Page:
Unlike Latvian, which is a part of the Baltic branch of the Indo-European language family, Livonian belongs to the Finnic branch of the Uralic language family. The closest linguistic relatives of Livonian are Estonian, Finnish, and Karelian, more distant ones include Sámi, Hungarian, Mordvin, and other Uralic languages.
Livonian is listed in the UNESCO Atlas of the World’s Languages in Danger as a critically endangered language. The status of Livonian in Latvia is defined in Article 4 of the State Language Law: “The state ensures the preservation, safeguarding, and development of Livonian as an indigenous (autochthonous) language.” Since 2009, the Livonian language, as a component of Livonian traditional culture, has been included in the Latvian cultural canon.
In the 19th century, Livonian still had approximately 3000 speakers, by the mid-20th century around 1500 speakers, but presently there may be at best 30 people in the world who can communicate in Livonian. The number of individuals who have learned the basics of Livonian, however, continues to increase.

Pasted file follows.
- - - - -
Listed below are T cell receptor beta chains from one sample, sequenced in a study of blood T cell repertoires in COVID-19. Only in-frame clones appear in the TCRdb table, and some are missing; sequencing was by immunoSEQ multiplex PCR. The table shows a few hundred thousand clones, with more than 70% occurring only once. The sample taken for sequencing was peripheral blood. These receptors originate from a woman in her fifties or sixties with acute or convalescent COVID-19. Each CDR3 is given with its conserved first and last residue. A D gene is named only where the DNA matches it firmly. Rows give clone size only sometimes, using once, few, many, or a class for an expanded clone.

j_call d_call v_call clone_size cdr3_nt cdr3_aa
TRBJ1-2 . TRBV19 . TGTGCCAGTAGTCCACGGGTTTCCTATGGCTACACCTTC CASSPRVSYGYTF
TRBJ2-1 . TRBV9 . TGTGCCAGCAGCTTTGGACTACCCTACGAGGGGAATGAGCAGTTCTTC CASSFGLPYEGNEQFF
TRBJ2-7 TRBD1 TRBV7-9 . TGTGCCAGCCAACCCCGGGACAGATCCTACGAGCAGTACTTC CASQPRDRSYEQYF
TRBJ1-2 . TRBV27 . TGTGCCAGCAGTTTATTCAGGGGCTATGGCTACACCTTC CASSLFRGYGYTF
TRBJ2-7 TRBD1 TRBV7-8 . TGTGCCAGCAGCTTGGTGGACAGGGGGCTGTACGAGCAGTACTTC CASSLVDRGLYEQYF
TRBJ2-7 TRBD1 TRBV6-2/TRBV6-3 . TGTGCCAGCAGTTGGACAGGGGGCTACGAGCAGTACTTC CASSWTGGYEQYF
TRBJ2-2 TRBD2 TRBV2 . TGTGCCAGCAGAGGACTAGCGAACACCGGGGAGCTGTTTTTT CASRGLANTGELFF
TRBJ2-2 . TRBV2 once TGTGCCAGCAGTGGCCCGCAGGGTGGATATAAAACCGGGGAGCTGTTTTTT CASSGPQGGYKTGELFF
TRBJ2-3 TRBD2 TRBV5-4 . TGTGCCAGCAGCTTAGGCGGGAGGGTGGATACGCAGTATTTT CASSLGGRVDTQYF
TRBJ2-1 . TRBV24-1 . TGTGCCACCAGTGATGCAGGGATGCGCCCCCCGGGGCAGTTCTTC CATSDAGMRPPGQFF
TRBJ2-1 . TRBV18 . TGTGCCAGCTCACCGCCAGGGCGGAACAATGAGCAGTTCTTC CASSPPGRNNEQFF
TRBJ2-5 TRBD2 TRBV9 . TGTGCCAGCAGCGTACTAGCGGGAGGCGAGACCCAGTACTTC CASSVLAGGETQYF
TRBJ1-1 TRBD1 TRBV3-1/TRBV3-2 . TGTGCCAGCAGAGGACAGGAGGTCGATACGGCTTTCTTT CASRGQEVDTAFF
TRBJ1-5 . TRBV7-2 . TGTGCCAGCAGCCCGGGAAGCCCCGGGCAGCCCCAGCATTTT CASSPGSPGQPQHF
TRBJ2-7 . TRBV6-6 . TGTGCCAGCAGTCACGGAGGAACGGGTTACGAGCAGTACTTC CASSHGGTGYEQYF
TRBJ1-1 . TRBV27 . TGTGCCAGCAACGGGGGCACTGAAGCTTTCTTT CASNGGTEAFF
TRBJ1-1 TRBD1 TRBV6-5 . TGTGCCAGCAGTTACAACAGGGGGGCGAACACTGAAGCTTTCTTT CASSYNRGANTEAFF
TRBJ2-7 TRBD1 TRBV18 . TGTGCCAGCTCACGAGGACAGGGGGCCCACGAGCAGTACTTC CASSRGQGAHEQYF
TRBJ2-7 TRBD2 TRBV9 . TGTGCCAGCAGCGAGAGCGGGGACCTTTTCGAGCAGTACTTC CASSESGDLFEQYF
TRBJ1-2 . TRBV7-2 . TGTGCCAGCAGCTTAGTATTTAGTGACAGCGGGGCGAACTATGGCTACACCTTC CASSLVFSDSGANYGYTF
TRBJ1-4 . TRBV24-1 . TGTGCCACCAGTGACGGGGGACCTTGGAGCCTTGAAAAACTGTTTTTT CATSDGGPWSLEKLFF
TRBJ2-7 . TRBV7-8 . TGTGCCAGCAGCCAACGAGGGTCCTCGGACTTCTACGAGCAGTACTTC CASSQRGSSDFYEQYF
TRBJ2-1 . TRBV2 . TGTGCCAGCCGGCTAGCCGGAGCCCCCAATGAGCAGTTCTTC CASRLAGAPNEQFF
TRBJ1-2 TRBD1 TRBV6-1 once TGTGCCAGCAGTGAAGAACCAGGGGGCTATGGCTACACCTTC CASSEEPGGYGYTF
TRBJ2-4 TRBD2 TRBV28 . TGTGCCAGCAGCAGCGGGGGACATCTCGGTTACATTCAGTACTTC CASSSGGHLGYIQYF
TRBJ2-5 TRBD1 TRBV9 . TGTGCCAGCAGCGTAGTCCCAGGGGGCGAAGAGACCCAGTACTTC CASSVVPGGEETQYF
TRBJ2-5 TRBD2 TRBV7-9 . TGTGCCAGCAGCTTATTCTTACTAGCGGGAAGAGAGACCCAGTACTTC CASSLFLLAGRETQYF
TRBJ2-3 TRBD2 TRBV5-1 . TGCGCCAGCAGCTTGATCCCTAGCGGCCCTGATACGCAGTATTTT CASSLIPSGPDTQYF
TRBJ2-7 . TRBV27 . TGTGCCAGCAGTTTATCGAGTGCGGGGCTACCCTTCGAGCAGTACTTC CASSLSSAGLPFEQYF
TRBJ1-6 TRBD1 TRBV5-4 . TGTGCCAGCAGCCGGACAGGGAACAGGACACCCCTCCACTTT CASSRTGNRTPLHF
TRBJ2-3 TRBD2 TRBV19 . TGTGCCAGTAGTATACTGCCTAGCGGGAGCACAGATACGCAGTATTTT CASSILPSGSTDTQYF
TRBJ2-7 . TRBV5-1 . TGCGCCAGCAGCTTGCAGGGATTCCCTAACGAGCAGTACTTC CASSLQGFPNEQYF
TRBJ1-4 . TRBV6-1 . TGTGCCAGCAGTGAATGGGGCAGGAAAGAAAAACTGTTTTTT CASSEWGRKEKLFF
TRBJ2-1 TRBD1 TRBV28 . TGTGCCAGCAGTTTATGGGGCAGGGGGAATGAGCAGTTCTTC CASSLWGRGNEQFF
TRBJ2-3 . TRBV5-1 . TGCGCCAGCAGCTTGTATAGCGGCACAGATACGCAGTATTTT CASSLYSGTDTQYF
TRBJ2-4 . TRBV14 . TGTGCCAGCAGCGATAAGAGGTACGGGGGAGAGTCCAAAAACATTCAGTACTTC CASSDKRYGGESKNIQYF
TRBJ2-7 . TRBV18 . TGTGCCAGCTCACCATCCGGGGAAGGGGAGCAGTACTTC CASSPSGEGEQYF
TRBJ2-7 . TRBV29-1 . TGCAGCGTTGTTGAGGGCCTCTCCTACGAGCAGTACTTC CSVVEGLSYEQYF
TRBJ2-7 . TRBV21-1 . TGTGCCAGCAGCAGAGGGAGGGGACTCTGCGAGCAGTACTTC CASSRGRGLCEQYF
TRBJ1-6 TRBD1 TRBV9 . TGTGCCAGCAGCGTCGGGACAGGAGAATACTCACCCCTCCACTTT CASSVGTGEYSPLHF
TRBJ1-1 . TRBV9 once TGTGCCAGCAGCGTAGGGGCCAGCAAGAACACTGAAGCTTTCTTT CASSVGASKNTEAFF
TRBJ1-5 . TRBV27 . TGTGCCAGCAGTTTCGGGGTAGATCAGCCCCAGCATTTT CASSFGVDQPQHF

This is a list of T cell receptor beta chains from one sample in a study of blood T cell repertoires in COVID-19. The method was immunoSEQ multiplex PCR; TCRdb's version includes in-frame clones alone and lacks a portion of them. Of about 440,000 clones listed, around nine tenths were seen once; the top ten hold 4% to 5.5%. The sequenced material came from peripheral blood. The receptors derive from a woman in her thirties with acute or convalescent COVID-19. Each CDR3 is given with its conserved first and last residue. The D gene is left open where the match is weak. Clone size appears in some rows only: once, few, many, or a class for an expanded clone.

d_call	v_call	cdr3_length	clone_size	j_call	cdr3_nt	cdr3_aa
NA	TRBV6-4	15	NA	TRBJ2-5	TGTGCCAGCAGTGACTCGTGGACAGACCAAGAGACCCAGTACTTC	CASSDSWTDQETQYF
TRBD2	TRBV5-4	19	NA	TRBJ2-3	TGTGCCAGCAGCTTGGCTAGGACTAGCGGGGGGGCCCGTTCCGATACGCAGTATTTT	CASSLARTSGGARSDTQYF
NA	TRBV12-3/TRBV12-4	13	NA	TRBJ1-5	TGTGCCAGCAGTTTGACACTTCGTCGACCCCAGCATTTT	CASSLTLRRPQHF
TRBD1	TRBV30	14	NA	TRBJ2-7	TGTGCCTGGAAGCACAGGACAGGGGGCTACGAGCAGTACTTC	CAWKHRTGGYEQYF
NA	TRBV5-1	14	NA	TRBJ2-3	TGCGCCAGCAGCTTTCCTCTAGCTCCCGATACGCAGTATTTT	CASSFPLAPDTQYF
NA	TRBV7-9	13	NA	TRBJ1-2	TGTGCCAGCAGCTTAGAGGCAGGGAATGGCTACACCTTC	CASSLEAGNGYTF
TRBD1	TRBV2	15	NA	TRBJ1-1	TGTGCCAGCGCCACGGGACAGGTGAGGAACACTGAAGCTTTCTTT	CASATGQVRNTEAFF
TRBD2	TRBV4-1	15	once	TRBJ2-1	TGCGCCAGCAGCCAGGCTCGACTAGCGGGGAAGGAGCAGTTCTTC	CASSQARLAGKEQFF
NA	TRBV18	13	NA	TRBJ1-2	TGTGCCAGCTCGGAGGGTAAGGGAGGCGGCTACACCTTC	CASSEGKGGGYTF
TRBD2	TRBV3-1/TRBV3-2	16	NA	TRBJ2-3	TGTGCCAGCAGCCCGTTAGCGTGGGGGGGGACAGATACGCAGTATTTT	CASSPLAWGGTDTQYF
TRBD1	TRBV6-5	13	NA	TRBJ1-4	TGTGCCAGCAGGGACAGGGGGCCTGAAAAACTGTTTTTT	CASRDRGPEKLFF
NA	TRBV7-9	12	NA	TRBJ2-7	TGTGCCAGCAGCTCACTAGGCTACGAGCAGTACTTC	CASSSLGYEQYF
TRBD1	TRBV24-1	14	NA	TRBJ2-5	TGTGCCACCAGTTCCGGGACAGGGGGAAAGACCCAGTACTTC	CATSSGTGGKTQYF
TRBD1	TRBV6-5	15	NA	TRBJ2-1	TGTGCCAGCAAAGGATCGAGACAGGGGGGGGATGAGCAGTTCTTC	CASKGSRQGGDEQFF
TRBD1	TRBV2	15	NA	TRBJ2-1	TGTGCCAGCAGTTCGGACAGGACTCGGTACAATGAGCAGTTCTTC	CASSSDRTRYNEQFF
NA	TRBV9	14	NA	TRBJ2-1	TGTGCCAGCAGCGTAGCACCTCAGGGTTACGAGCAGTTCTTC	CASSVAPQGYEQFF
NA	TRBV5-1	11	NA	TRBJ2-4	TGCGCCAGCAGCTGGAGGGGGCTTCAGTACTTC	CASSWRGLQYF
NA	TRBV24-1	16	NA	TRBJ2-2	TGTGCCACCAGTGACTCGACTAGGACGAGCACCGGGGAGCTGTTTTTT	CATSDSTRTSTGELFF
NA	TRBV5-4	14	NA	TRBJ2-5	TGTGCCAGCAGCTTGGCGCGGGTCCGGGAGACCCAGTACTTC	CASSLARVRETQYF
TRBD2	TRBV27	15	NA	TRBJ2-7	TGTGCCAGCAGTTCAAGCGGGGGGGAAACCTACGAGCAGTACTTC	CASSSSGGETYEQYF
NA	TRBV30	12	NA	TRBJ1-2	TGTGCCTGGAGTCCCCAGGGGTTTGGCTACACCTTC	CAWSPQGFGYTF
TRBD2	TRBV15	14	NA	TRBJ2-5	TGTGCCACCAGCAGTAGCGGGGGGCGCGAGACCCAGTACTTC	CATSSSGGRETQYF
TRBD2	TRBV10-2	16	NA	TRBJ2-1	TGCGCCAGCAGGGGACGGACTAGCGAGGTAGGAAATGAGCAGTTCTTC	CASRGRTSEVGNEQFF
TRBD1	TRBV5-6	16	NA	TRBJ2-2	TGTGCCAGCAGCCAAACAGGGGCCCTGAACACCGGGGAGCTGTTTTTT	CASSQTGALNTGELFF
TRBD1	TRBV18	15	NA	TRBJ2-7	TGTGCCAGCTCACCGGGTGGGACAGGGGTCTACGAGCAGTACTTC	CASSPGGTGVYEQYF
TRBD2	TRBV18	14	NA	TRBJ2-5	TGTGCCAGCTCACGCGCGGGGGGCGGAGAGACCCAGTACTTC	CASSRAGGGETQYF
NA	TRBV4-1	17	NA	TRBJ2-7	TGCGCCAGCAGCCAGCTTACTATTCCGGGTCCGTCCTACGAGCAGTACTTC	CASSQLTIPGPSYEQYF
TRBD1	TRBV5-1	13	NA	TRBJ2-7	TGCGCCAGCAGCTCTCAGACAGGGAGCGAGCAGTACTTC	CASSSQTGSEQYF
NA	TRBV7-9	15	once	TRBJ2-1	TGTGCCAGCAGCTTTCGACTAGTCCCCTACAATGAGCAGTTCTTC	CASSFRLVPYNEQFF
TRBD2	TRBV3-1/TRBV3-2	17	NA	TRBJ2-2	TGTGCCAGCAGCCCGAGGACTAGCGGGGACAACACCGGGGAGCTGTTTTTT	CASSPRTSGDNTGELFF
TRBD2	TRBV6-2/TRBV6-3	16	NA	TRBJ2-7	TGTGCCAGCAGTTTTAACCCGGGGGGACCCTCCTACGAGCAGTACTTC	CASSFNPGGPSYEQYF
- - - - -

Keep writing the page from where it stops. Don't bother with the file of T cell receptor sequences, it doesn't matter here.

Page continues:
Knowledge about Livonian and also proficiency in it is important for understanding the nature of Latvian, as both languages have influenced each other through longstanding contact. Though it has few speakers, Livonian is important for those researching Uralic languages, as it is unique and contains many ancient features. Likewise, language knowledge is fundamental for the Livonians themselves, as it has been precisely language which has always been at the foundation of their sense of identity.
Presently, it is possible to learn Livonian through self-study, in courses, or at camps as well as at some universities. Hopefully, in the future it will also be possible to learn Livonian online.